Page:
Bangladesh’s future at stake as protests continue

Shammi Akter, a member of the Bangladesh Nationalist Party, is detained by police in protests in Dhaka yesterday.  Picture: Reuters
Shammi Akter, a member of the Bangladesh Nationalist Party, is detained by police in protests in Dhaka yesterday. Picture: Reuters
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AS ISLAMISTS and moderates clash daily on the streets of Dhaka over death sentences handed down to senior members of the Islamist Jamaat-e-islami party, the future of the country hangs in the balance.

For a month, moderate ­activists have camped at a Dhaka intersection demanding harsh punishment for those accused of crimes during the 1971 independence war with Pakistan.

Meanwhile, their bitter ­enemies in the hardline Jamaat-e-islami opposition party – that wants to enact Shariah law – have been attacking government buildings and setting fire to trains in a rampage that has killed more than 60 people. Jamaat-e-islami says the government is using a war crimes tribunal to decimate the party leadership, and claims it is in a fight for its existence.

“Our backs have been pushed to the wall. If we can’t stop the fascist government from holding the trials, all our main leaders will be hanged,” said Rafiqul Haq, a Jamaat leader based in Dhaka’s Uttara district. “We will die rather than let the government kill our leaders.”

The latest round of violence – sparked by the tribunal sentencing senior party leader Delwar Hossain Sayedee to death – has prompted calls for Jamaat to be branded a terrorist organisation, and law minister Shafiq Ahmed told parliament this week that the government was looking into ways to ban the party.

Looming over the protests and violence are general elections expected within the next year, and fears that in a country with a history of coups, the military might take over.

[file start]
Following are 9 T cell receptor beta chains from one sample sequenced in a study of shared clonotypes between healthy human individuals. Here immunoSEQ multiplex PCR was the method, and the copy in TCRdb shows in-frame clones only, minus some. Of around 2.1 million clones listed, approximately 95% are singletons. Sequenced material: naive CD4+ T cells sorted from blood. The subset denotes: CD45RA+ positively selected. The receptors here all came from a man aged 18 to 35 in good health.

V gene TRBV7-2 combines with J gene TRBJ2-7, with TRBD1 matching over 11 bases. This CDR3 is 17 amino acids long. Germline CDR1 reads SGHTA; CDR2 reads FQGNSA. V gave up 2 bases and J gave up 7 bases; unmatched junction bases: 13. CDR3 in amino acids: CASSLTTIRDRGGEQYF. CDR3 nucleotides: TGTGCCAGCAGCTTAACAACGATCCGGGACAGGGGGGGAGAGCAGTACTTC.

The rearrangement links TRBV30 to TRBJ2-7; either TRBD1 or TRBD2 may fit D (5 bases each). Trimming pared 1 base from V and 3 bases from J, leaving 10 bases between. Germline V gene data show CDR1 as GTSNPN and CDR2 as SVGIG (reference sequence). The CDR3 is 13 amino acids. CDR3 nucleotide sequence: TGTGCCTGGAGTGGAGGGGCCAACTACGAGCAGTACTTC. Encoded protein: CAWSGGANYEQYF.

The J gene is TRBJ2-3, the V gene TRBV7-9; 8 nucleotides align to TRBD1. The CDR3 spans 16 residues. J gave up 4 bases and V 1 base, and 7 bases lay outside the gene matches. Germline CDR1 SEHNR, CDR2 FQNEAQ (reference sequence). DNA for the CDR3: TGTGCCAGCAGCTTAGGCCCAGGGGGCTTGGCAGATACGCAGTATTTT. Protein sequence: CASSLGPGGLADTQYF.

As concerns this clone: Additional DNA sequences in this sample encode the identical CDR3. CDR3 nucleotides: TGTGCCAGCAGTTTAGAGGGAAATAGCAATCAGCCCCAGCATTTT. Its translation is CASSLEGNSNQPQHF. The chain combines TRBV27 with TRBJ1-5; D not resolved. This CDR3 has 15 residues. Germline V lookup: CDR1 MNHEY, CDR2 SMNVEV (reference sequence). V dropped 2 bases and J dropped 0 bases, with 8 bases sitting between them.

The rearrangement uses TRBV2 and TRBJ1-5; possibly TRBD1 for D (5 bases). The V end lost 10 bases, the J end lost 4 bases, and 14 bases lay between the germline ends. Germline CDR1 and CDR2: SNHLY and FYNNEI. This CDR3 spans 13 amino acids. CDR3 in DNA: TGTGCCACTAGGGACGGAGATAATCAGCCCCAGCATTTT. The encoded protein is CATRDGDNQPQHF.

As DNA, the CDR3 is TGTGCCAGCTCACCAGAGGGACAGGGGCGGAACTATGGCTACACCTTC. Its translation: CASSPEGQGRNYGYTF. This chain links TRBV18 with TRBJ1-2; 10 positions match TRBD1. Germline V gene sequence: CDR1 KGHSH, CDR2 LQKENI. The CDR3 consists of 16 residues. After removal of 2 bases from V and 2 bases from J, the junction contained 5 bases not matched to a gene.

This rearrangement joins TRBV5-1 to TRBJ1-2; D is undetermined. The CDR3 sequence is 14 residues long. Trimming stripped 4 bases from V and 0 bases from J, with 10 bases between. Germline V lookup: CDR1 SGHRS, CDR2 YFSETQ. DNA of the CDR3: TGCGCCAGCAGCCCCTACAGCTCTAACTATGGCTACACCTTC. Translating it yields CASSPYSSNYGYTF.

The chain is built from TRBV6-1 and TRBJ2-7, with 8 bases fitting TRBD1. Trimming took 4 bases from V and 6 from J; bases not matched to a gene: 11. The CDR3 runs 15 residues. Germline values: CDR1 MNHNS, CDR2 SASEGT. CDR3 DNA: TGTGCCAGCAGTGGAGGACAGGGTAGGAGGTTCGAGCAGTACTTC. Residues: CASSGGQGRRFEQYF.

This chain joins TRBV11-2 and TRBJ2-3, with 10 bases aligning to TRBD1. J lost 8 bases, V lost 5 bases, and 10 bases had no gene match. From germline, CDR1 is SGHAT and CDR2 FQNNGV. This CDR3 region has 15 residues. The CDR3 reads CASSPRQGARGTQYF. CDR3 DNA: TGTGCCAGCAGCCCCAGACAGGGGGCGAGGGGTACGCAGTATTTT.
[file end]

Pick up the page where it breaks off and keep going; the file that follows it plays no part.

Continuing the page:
“The people are deeply worried about what is going on,” said Hassan Shahriar, a political analyst. “If the violence continues, the government may hit back with harsh measures like a state of emergency.”

Military intervention is possible as well, he said.

Much of the chaos centres on the fate of Jamaat, the country’s largest Islamic party. Its leaders are facing charges they helped Pakistani forces in the fighting four decades ago, which Bangladesh says left three million people dead and 200,000 women raped.

Jamaat had opposed breaking away from Pakistan, arguing that staying as one strong Muslim-majority nation would be better for Islam. Citizen brigades formed by Jamaat helped Pakistani forces identify independence activists. Jamaat leaders deny any link to war crimes.

After independence, founding president Sheikh Mujibur Rahman, father of current prime minister Sheikh Hasina, banned the party and stripped many of its leaders of citizenship. But he was killed in 1975 and military ruler Ziaur Rahman, husband of current opposition leader Khaleda Zia, lifted the ban and wooed Jamaat as an ally for his Bangladesh Nationalist Party.

Though Jamaat has never been very successful at the ballot box, it has been an important coalition ally for Zia.

Despite its violent history, Jamaat developed a loyal following by devoting attention to the poor. It runs charities, hospitals and hundreds of Islamic schools.

At the same time, its ideology has failed to make much headway in the country, where many look down on it as a local version of Pakistan’s Taleban. And many remain angry that the party never apologised for its role in the war.

When the war crimes tribunals inaugurated by Ms Hasina began handing down decisions earlier this year, lines were drawn. Many cheered that the country was finally dealing with its past. Others lashed them as a plot to destroy the opposition, since 11 of the 12 defendants are politicians from Jamaat and Ms Zia’s opposition party.

“The trials are nothing but a ploy to hide the failures of the government,” Ms Zia said.